I think it A Work of genius, I think it The Work of a Genius, I think it brilliant, splendid, etc. If there is literature (and this proves there is) this is where it's at. John Cheever
Saul Bellow's Pulitzer Prize-winning novel explores the long friendship between Charlie Citrine, a young man with an intense passion for literature, and the great poet Von Humboldt Dleisher. At the time of Humboldt's death, Charlie's life is falling apart: his career is at a standstill, and he's enmeshed in an acrimonious divorce, infatuated with a highly unsuitable young woman, and involved with a neurotic Mafioso. And then Humboldt acts from beyond the grave, bestowing upon Charlie an unexpected legacy that may just help him turn his life around.
This Penguin Classics edition features an introduction by Jeffrey Eugenides.
For more than sixty-five years, Penguin has been the leading publisher of classic literature in the English-speaking world. With more than 1,500titles, Penguin Classics represents a global bookshelf of the best works throughout history and across genres and disciplines. Readers trust theseries to provide authoritative texts enhanced by introductions and notes by distinguished scholars and contemporary authors, as well as up-to-datetranslations by award-winning translators.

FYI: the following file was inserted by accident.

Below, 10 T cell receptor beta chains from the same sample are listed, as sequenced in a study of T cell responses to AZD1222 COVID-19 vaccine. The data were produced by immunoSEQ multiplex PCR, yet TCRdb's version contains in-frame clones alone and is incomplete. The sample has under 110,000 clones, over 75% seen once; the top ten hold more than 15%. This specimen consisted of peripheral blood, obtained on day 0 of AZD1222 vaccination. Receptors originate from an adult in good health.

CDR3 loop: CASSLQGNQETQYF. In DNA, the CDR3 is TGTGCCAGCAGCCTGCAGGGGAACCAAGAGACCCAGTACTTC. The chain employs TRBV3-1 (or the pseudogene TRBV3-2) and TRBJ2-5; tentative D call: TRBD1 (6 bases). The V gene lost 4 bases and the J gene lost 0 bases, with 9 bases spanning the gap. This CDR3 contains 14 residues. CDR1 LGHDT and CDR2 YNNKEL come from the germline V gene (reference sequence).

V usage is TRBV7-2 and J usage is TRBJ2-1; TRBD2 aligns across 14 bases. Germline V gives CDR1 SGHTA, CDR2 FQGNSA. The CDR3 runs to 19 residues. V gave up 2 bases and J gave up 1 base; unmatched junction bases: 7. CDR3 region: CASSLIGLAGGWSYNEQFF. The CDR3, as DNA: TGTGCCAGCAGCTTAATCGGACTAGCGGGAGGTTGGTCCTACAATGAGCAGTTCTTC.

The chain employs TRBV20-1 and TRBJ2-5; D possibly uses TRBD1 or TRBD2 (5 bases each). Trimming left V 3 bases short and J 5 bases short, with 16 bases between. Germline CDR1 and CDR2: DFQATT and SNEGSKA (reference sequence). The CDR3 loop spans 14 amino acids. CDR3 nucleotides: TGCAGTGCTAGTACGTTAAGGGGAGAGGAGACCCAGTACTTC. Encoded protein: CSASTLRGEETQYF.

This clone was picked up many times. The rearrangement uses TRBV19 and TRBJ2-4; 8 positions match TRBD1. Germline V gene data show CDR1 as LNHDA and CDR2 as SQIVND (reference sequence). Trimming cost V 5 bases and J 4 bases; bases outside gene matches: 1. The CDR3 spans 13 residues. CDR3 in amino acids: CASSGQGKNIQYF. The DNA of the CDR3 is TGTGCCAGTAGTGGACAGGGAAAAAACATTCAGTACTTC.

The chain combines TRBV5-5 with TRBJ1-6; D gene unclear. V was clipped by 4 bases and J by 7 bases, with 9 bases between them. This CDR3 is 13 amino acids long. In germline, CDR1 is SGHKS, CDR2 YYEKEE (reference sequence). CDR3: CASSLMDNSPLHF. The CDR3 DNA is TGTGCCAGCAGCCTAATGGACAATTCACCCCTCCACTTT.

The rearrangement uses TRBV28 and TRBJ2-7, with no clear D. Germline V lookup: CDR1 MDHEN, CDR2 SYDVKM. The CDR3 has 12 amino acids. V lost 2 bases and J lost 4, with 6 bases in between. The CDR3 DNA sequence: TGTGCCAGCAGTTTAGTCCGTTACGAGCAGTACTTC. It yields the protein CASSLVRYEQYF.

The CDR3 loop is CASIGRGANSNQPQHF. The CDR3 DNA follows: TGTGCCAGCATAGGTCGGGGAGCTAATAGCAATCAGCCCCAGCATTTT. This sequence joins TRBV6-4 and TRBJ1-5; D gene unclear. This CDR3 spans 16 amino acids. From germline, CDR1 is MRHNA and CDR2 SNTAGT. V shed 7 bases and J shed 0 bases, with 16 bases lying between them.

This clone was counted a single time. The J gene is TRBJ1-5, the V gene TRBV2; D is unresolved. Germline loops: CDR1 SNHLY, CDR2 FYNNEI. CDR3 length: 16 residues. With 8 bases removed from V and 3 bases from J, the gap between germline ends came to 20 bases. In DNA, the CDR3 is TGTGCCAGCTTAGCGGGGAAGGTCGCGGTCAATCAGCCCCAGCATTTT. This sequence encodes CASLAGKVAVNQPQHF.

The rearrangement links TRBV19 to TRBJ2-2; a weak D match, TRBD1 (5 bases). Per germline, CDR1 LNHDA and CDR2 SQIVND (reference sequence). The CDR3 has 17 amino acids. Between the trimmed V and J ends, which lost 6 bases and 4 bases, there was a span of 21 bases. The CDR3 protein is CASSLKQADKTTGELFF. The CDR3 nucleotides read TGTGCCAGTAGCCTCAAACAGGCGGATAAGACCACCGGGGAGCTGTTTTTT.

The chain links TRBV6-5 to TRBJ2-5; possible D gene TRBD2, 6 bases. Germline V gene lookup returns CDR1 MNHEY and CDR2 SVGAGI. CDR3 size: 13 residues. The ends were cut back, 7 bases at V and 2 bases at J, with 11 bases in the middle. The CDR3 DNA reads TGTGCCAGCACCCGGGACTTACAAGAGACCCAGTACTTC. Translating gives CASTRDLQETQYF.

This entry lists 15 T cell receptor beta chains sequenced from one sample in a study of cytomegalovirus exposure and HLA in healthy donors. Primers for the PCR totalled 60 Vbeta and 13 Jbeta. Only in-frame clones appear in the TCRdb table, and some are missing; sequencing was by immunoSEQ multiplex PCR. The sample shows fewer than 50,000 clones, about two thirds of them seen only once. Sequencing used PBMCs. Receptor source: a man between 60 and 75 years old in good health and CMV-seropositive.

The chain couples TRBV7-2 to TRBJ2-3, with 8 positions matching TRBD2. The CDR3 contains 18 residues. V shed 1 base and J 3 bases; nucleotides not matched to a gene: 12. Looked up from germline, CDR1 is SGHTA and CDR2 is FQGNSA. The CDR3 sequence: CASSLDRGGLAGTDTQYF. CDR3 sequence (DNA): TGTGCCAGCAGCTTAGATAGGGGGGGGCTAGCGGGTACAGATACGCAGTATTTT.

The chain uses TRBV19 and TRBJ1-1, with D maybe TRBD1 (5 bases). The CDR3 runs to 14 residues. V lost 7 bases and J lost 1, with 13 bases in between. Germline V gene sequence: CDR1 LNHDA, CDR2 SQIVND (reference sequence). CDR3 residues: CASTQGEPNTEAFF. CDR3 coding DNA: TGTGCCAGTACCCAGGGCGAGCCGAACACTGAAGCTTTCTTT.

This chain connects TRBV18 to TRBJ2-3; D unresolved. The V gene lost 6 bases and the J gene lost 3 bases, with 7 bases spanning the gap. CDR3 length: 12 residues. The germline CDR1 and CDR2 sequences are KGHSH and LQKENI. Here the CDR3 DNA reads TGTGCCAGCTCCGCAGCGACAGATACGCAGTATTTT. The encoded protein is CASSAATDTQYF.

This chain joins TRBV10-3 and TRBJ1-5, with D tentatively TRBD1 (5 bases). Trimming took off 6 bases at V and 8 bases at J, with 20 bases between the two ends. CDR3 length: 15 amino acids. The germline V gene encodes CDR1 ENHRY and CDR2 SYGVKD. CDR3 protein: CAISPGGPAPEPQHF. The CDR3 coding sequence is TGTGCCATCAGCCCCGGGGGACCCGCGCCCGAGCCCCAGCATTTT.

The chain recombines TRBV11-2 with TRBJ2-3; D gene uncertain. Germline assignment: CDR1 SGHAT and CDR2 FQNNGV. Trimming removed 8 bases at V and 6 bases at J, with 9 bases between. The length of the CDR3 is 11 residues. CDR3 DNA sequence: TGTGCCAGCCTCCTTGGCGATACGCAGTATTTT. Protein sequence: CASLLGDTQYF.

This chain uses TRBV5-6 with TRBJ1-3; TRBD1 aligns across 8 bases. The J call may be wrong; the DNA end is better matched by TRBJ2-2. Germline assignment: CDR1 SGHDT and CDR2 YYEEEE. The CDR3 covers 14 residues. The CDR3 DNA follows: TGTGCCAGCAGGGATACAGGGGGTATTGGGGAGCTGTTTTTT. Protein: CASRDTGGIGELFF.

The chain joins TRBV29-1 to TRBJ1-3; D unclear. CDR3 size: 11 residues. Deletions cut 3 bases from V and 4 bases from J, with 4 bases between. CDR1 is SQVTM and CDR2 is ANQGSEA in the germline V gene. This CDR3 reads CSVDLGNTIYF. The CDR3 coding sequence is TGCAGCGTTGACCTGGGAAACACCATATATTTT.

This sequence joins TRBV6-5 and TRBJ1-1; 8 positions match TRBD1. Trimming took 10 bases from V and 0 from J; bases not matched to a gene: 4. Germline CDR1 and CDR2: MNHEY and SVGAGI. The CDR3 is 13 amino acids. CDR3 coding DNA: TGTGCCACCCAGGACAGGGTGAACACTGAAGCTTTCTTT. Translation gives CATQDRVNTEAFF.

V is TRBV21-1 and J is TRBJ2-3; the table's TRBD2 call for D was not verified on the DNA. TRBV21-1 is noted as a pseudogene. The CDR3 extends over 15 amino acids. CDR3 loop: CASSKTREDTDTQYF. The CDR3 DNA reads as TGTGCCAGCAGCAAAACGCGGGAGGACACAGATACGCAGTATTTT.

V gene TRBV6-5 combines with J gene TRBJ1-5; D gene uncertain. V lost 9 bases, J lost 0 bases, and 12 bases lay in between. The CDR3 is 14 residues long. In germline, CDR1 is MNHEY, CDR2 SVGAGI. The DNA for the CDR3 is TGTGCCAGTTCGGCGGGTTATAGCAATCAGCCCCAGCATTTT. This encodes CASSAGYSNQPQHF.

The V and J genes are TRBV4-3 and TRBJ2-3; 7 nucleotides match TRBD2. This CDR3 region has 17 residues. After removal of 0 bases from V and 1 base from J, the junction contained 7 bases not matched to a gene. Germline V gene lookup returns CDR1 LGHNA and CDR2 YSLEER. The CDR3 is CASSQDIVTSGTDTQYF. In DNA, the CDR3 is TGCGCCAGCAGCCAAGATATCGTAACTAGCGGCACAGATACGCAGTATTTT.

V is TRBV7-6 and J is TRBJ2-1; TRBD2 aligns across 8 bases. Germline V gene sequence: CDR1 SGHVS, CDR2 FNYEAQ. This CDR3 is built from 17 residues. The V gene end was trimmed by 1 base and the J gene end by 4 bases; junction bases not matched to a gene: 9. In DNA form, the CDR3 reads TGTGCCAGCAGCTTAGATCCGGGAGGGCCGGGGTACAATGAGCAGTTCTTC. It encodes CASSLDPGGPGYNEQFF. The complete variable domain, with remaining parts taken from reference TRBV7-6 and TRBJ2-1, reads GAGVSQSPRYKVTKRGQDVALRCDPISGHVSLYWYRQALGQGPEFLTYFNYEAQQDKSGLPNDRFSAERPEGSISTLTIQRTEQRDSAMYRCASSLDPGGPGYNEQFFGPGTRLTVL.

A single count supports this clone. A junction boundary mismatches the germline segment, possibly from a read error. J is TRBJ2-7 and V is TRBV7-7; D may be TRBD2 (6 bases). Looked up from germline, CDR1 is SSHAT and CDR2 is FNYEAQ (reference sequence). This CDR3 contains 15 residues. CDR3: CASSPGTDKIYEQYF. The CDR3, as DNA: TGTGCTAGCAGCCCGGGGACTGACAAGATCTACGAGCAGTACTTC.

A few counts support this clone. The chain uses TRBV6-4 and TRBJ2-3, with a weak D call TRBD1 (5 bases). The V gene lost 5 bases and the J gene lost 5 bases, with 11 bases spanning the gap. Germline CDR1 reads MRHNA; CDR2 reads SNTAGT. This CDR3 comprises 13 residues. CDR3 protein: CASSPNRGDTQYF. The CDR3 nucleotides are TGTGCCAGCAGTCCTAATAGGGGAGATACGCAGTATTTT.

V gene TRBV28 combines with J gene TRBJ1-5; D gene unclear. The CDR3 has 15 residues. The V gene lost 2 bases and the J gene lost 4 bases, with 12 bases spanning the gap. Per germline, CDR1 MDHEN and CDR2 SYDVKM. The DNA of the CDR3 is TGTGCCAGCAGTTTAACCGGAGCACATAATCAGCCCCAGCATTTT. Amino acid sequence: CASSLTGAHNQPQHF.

About the Author
A fiction writer, essayist, playwright, lecturer, and memoirist, Saul Bellow was born in Lachine, Quebec, in 1915, and was raised in Chicago. He received his Bachelor's degree from Northwestern University in 1937 and did graduate work at the University of Wisconsin before serving in the Marines during World War II. Later, during the 1967 Arab-Israeli conflict, Bellow served as a war correspondent for Newsday. Throughout his long and productive career, he contributed fiction to several magazines and quarterlies, including The New Yorker, Partisan Review, Playboy, and Esquire, as well as criticism to The New York Times Book Review, The New Republic, The New Leader, and others. Universally recognized as one of the greatest authors of the twentieth century, Bellow has won more honors than almost any other American writer. Among these, he received the Pulitzer Prize for his novel Humboldt's Gift and the B'nai B'rith Jewish Heritage Award for "excellence in Jewish literature." He was the first American to win the International Literary Prize, and remains the only novelist in history to have received three National Book awards, for The "Adventures of Augie March", "Herzog", and "Mr. Sammler's Planet". In 1976, Bellow was awarded the Nobel Prize in Literature "for the human understanding and subtle analysis of contemporary culture that are combined in his work." Saul Bellow died in 2005 at age 89.
Jeffrey Eugenides grew up in Grosse Pointe, Michigan, and attended Brown and Stanford Universities. His novel "Middlesex" was the winner of the Pulitzer Prize and the Ambassador Book Award, and was a finalist for the National Book Critics Circle Award, the IMPAC Dublin Literary Award, France's Prix Medicis, and the Lambda Literary Award. It was also selected for Oprah's Book Club. Eugenides' first novel, "The Virgin Suicides", was adapted into a critically-acclaimed film by Sofia Coppola. He is on the faculty of Princeton University, and lives in Princeton, New Jersey.